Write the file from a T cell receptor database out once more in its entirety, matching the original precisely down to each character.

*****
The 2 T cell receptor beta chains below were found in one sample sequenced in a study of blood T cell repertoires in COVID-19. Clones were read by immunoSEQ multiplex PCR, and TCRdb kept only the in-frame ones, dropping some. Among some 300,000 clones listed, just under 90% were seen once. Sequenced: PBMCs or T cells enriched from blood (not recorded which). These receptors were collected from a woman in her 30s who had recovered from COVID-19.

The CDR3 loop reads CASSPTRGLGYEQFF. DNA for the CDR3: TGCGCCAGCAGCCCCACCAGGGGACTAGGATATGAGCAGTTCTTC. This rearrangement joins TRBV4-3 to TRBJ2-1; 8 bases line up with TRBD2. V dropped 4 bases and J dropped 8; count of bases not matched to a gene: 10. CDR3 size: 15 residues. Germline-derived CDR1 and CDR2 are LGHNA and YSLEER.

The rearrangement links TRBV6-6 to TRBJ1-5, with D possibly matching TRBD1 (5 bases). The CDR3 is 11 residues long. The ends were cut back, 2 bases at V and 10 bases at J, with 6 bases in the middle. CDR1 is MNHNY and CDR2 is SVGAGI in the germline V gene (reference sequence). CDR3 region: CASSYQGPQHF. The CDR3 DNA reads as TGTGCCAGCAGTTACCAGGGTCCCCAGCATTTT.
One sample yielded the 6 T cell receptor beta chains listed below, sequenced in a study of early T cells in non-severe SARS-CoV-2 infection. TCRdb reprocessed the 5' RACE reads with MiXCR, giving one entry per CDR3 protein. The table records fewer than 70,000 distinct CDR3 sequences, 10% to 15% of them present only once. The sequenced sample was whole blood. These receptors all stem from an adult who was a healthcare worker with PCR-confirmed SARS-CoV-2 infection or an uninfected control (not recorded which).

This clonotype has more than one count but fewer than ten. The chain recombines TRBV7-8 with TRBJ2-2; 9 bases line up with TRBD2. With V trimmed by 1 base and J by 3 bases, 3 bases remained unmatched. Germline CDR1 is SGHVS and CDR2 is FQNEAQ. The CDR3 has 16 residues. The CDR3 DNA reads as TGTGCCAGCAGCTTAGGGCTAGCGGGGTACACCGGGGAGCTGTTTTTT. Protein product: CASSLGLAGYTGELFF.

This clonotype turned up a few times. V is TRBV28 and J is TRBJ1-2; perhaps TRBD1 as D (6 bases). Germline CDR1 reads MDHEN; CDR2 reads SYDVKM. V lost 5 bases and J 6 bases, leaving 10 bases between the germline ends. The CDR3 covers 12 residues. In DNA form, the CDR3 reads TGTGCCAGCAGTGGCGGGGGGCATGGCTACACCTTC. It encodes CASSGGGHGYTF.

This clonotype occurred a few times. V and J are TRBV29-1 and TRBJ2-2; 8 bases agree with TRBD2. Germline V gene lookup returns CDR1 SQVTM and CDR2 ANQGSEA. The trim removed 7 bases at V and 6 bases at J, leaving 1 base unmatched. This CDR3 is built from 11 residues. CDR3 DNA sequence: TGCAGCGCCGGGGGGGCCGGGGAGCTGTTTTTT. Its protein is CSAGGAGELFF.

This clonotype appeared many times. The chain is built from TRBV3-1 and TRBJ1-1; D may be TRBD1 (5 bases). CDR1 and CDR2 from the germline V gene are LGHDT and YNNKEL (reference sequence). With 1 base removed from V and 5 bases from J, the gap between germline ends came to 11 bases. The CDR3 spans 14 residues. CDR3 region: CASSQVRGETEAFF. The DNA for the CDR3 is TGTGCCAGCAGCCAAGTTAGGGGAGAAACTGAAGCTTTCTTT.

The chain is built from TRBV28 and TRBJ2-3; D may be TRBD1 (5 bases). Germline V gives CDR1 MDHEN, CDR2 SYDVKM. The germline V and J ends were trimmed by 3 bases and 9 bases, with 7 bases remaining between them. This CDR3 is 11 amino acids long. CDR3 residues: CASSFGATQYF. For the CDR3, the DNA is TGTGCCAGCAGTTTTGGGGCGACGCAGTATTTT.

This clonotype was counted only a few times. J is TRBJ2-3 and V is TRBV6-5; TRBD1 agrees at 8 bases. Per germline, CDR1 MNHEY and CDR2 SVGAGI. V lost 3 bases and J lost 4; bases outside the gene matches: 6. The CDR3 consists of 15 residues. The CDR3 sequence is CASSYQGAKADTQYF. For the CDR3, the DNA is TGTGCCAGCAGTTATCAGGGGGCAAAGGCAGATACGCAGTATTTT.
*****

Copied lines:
The 2 T cell receptor beta chains below were found in one sample sequenced in a study of blood T cell repertoires in COVID-19. Clones were read by immunoSEQ multiplex PCR, and TCRdb kept only the in-frame ones, dropping some. Among some 300,000 clones listed, just under 90% were seen once. Sequenced: PBMCs or T cells enriched from blood (not recorded which). These receptors were collected from a woman in her 30s who had recovered from COVID-19.

The CDR3 loop reads CASSPTRGLGYEQFF. DNA for the CDR3: TGCGCCAGCAGCCCCACCAGGGGACTAGGATATGAGCAGTTCTTC. This rearrangement joins TRBV4-3 to TRBJ2-1; 8 bases line up with TRBD2. V dropped 4 bases and J dropped 8; count of bases not matched to a gene: 10. CDR3 size: 15 residues. Germline-derived CDR1 and CDR2 are LGHNA and YSLEER.

The rearrangement links TRBV6-6 to TRBJ1-5, with D possibly matching TRBD1 (5 bases). The CDR3 is 11 residues long. The ends were cut back, 2 bases at V and 10 bases at J, with 6 bases in the middle. CDR1 is MNHNY and CDR2 is SVGAGI in the germline V gene (reference sequence). CDR3 region: CASSYQGPQHF. The CDR3 DNA reads as TGTGCCAGCAGTTACCAGGGTCCCCAGCATTTT.
One sample yielded the 6 T cell receptor beta chains listed below, sequenced in a study of early T cells in non-severe SARS-CoV-2 infection. TCRdb reprocessed the 5' RACE reads with MiXCR, giving one entry per CDR3 protein. The table records fewer than 70,000 distinct CDR3 sequences, 10% to 15% of them present only once. The sequenced sample was whole blood. These receptors all stem from an adult who was a healthcare worker with PCR-confirmed SARS-CoV-2 infection or an uninfected control (not recorded which).

This clonotype has more than one count but fewer than ten. The chain recombines TRBV7-8 with TRBJ2-2; 9 bases line up with TRBD2. With V trimmed by 1 base and J by 3 bases, 3 bases remained unmatched. Germline CDR1 is SGHVS and CDR2 is FQNEAQ. The CDR3 has 16 residues. The CDR3 DNA reads as TGTGCCAGCAGCTTAGGGCTAGCGGGGTACACCGGGGAGCTGTTTTTT. Protein product: CASSLGLAGYTGELFF.

This clonotype turned up a few times. V is TRBV28 and J is TRBJ1-2; perhaps TRBD1 as D (6 bases). Germline CDR1 reads MDHEN; CDR2 reads SYDVKM. V lost 5 bases and J 6 bases, leaving 10 bases between the germline ends. The CDR3 covers 12 residues. In DNA form, the CDR3 reads TGTGCCAGCAGTGGCGGGGGGCATGGCTACACCTTC. It encodes CASSGGGHGYTF.

This clonotype occurred a few times. V and J are TRBV29-1 and TRBJ2-2; 8 bases agree with TRBD2. Germline V gene lookup returns CDR1 SQVTM and CDR2 ANQGSEA. The trim removed 7 bases at V and 6 bases at J, leaving 1 base unmatched. This CDR3 is built from 11 residues. CDR3 DNA sequence: TGCAGCGCCGGGGGGGCCGGGGAGCTGTTTTTT. Its protein is CSAGGAGELFF.

This clonotype appeared many times. The chain is built from TRBV3-1 and TRBJ1-1; D may be TRBD1 (5 bases). CDR1 and CDR2 from the germline V gene are LGHDT and YNNKEL (reference sequence). With 1 base removed from V and 5 bases from J, the gap between germline ends came to 11 bases. The CDR3 spans 14 residues. CDR3 region: CASSQVRGETEAFF. The DNA for the CDR3 is TGTGCCAGCAGCCAAGTTAGGGGAGAAACTGAAGCTTTCTTT.

The chain is built from TRBV28 and TRBJ2-3; D may be TRBD1 (5 bases). Germline V gives CDR1 MDHEN, CDR2 SYDVKM. The germline V and J ends were trimmed by 3 bases and 9 bases, with 7 bases remaining between them. This CDR3 is 11 amino acids long. CDR3 residues: CASSFGATQYF. For the CDR3, the DNA is TGTGCCAGCAGTTTTGGGGCGACGCAGTATTTT.

This clonotype was counted only a few times. J is TRBJ2-3 and V is TRBV6-5; TRBD1 agrees at 8 bases. Per germline, CDR1 MNHEY and CDR2 SVGAGI. V lost 3 bases and J lost 4; bases outside the gene matches: 6. The CDR3 consists of 15 residues. The CDR3 sequence is CASSYQGAKADTQYF. For the CDR3, the DNA is TGTGCCAGCAGTTATCAGGGGGCAAAGGCAGATACGCAGTATTTT.